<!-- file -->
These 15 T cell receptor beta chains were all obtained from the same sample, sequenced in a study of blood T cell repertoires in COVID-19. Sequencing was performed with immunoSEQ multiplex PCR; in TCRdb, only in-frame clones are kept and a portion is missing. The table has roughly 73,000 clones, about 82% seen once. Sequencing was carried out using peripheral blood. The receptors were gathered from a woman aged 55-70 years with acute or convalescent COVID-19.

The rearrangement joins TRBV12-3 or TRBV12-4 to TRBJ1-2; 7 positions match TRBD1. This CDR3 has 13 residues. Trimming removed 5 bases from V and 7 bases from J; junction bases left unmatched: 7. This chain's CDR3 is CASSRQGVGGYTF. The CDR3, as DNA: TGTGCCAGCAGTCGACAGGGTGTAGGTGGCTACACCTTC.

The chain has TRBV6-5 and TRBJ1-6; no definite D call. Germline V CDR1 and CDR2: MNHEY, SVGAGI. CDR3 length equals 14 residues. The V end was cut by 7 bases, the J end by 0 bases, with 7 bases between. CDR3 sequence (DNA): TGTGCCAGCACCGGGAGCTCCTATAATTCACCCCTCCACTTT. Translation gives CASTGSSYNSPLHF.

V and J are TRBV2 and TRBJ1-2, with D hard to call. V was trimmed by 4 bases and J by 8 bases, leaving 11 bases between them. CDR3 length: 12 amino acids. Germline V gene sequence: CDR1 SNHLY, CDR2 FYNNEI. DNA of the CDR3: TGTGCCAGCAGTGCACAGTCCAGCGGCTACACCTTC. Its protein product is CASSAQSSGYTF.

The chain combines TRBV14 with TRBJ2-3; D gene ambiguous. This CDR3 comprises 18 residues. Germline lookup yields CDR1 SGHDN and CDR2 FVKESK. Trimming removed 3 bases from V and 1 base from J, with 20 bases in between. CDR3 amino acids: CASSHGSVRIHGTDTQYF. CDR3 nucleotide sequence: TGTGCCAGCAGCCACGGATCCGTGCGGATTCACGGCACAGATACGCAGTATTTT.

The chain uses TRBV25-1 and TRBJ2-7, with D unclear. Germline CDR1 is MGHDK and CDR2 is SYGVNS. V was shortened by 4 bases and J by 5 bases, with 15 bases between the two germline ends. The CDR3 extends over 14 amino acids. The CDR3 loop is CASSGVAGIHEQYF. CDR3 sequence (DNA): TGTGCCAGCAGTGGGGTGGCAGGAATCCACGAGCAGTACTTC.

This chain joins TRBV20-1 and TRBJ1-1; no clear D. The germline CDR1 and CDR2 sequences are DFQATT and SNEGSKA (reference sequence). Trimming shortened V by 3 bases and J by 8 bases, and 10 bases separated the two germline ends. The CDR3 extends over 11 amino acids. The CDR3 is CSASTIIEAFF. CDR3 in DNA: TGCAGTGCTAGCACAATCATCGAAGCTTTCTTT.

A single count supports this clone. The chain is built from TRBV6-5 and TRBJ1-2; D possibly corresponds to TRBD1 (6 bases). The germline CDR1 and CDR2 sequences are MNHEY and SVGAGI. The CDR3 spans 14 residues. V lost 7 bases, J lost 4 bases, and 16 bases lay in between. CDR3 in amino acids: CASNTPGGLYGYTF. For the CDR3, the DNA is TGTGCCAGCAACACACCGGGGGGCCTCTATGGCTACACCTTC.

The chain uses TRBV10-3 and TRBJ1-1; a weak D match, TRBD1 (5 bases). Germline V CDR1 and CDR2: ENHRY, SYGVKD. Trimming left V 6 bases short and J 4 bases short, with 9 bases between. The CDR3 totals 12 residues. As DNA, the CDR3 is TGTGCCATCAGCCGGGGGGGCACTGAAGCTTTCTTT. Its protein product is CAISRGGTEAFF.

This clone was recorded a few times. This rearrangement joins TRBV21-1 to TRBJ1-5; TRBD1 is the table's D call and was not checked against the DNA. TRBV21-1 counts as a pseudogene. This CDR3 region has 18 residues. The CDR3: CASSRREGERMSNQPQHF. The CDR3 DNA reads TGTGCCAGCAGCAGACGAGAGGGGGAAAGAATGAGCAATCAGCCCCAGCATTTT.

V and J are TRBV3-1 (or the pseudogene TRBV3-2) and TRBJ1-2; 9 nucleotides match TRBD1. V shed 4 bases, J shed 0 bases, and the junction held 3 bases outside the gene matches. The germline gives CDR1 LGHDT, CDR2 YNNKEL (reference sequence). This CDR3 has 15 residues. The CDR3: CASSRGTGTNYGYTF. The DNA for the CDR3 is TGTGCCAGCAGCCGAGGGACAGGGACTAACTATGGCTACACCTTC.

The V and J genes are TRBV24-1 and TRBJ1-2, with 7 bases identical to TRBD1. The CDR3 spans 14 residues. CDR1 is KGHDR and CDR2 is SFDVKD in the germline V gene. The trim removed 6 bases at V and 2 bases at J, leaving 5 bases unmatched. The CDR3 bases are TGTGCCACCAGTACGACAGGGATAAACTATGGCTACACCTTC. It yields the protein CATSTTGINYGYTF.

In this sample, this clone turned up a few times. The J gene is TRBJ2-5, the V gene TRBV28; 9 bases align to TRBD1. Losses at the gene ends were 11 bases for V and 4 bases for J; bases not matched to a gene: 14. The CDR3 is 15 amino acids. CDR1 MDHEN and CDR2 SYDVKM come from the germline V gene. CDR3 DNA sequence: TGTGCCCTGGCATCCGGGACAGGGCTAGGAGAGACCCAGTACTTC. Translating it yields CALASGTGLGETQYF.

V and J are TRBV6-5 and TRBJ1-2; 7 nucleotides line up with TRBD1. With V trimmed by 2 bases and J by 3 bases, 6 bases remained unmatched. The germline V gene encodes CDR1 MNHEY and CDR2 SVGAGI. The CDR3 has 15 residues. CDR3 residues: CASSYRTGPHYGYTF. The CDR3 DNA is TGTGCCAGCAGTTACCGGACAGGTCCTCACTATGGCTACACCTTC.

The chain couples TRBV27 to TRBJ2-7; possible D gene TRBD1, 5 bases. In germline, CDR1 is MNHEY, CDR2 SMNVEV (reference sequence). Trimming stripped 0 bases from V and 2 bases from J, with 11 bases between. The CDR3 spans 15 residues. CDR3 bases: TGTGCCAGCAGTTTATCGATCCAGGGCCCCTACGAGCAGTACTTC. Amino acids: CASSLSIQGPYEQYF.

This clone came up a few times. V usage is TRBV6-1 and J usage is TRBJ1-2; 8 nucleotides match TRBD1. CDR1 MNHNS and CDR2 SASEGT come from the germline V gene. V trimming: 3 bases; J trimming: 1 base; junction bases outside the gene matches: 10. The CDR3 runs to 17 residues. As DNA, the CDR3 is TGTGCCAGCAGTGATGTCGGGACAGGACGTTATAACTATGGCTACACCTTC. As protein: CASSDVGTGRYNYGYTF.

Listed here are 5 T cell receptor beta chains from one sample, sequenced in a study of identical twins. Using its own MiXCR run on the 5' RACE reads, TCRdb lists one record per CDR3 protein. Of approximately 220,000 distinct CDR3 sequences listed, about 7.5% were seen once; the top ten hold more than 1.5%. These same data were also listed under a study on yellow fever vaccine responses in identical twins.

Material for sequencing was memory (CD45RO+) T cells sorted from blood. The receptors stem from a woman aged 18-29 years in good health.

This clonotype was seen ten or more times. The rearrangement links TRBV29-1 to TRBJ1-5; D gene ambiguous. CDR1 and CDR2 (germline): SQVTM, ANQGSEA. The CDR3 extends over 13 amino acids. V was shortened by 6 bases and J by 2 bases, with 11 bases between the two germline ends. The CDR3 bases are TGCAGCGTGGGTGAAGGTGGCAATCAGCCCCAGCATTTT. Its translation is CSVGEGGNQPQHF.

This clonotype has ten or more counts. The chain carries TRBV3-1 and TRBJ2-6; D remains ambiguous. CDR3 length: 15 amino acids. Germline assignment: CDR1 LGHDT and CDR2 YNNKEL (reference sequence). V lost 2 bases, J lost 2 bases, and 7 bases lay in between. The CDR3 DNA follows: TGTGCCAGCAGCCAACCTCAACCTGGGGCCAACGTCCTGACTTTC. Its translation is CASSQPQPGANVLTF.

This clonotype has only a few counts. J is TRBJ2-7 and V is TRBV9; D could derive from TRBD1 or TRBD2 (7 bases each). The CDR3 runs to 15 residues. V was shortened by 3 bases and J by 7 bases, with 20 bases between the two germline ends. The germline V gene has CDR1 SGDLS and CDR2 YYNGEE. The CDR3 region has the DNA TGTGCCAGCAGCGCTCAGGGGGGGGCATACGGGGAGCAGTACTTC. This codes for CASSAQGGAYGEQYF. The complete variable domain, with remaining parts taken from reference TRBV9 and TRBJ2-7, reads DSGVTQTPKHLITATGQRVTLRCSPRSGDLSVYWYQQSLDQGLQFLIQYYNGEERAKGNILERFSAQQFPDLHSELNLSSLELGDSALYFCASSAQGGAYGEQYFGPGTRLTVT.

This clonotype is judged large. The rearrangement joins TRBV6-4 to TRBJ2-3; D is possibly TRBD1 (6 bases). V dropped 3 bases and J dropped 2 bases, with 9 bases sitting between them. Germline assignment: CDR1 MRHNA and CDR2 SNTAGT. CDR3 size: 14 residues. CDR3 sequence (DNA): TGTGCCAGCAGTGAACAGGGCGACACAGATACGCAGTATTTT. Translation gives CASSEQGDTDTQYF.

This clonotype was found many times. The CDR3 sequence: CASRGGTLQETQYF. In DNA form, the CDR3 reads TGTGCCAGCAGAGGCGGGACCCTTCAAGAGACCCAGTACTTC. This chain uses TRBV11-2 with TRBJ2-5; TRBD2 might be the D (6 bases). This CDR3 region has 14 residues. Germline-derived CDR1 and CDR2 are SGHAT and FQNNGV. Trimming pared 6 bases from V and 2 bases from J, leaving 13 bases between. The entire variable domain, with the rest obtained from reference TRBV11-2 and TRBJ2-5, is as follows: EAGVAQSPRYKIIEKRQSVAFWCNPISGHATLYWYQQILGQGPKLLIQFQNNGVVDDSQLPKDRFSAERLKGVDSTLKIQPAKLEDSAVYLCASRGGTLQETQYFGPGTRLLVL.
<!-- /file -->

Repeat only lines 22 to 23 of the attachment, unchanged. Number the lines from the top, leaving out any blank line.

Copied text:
This clonotype is judged large. The rearrangement joins TRBV6-4 to TRBJ2-3; D is possibly TRBD1 (6 bases). V dropped 3 bases and J dropped 2 bases, with 9 bases sitting between them. Germline assignment: CDR1 MRHNA and CDR2 SNTAGT. CDR3 size: 14 residues. CDR3 sequence (DNA): TGTGCCAGCAGTGAACAGGGCGACACAGATACGCAGTATTTT. Translation gives CASSEQGDTDTQYF.

This clonotype was found many times. The CDR3 sequence: CASRGGTLQETQYF. In DNA form, the CDR3 reads TGTGCCAGCAGAGGCGGGACCCTTCAAGAGACCCAGTACTTC. This chain uses TRBV11-2 with TRBJ2-5; TRBD2 might be the D (6 bases). This CDR3 region has 14 residues. Germline-derived CDR1 and CDR2 are SGHAT and FQNNGV. Trimming pared 6 bases from V and 2 bases from J, leaving 13 bases between. The entire variable domain, with the rest obtained from reference TRBV11-2 and TRBJ2-5, is as follows: EAGVAQSPRYKIIEKRQSVAFWCNPISGHATLYWYQQILGQGPKLLIQFQNNGVVDDSQLPKDRFSAERLKGVDSTLKIQPAKLEDSAVYLCASRGGTLQETQYFGPGTRLLVL.